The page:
By Ed Bruske
aka The Slow Cook
If you have a few minutes to chop dried fruit, these scones are surprising easily and some of the best we've ever tasted. They come strait from Marion Cunningham's The Breakfast Book, but if you aren't making them for breakfast, organize your own tea. They'd also go swell with a cup of hot chocolate.
They're made with baking powder--a combination of baking soda and cream of tartar--which activates and gives the dough some lift when you add the cream. The crumb of these scones is light and--because of the heavy cream in the mix--noticeably creamy. For dried fruits we chose what was readily available at the local Harris Teeter: apricots, cranberries and raisins. But you could just as easily use prunes or dried figs, even dried apples, I suppose, or cherries.
As usual, I let the kids in my food appreciation classes--currently baking classes--do all of the work. They struggled a bit trying to make little pieces out of dried appricots with their steak knives. But that's the beauty of cooking with kids. Give them a tool and a task to perform, and they are set for the rest of the day. Just make sure they're using the knife properly and not chopping their fingers. (We haven't had an accident yet because our first rule is, "No blood in the food!")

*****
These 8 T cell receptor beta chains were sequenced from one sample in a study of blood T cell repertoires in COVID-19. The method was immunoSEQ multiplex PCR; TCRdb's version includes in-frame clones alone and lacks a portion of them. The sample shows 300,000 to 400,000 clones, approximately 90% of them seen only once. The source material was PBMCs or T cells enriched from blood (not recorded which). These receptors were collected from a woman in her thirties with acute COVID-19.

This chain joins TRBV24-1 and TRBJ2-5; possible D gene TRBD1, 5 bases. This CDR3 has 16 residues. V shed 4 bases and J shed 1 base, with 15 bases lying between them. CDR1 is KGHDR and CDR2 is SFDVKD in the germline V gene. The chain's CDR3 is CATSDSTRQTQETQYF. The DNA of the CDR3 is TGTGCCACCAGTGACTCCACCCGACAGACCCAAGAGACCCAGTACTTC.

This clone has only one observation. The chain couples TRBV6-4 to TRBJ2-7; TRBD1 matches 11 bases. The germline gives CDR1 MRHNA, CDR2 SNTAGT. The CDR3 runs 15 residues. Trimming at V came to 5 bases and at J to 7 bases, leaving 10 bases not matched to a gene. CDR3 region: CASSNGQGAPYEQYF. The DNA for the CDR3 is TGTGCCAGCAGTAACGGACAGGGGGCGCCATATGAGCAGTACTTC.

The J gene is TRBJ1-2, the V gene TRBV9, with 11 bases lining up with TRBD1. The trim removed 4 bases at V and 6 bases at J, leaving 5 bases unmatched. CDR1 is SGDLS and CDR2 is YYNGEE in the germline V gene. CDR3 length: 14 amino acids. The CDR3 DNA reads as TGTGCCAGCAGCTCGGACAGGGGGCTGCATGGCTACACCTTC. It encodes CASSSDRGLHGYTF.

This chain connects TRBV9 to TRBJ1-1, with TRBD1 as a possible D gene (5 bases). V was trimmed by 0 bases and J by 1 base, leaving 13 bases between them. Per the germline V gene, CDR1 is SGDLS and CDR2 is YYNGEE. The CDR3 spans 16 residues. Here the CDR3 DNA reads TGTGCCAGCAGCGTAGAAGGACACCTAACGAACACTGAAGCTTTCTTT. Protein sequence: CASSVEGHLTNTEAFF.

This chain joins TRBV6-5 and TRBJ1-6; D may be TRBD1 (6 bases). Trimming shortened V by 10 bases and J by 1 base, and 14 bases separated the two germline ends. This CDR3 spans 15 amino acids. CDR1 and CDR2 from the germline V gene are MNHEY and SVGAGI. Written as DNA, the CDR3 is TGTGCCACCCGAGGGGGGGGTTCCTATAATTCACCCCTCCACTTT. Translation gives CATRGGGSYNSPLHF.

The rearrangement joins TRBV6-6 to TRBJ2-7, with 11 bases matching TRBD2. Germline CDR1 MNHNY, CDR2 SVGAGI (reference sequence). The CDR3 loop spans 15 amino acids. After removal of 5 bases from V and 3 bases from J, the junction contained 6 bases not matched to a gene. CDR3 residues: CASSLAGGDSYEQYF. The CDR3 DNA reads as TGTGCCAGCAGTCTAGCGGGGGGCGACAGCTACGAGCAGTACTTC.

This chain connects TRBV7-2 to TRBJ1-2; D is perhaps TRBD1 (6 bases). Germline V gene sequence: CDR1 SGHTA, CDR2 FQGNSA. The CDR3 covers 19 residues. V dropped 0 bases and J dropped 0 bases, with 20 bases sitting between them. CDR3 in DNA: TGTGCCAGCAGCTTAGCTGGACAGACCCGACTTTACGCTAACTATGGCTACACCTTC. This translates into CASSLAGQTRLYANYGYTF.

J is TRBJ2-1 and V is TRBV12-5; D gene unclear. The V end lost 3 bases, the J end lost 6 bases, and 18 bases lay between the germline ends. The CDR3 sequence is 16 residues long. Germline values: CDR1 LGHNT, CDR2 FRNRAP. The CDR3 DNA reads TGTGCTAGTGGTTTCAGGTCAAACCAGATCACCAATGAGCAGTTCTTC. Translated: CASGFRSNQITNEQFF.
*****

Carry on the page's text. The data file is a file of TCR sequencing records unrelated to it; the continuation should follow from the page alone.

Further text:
Start by mixing together in a large mixing bowl 2 cups all-purpose flour, 1 tablespoon baking powder, 1/2 teaspoon salt, 1/4 cup sugar, 1/2 cup chopped dried fruit and 1/4 cup golden raisins. Stir in 1 1/4 cups heavy cream, scraping the bowl until all of the dry and wet ingredients are incorporated. Turn the dough out onto a floured work surface and knead perhaps eight or nine times, or until though holds together in a smooth ball.
Pat the ball into a circle about 10 inches around. It will be about 1 1/2 inches tall. Cut it into 12 wedges and place these on an ungreased baking sheet. Brush the tops with melted butter (you'll need a scant 2 tablespoons) and dust with granulated sugar.
Place the scones in a 425-degree oven for 15 minutes, or until they are lightly golden.
These scones are especially delicious served fresh and warm from the oven. But they will keep several days in a well-sealed tin.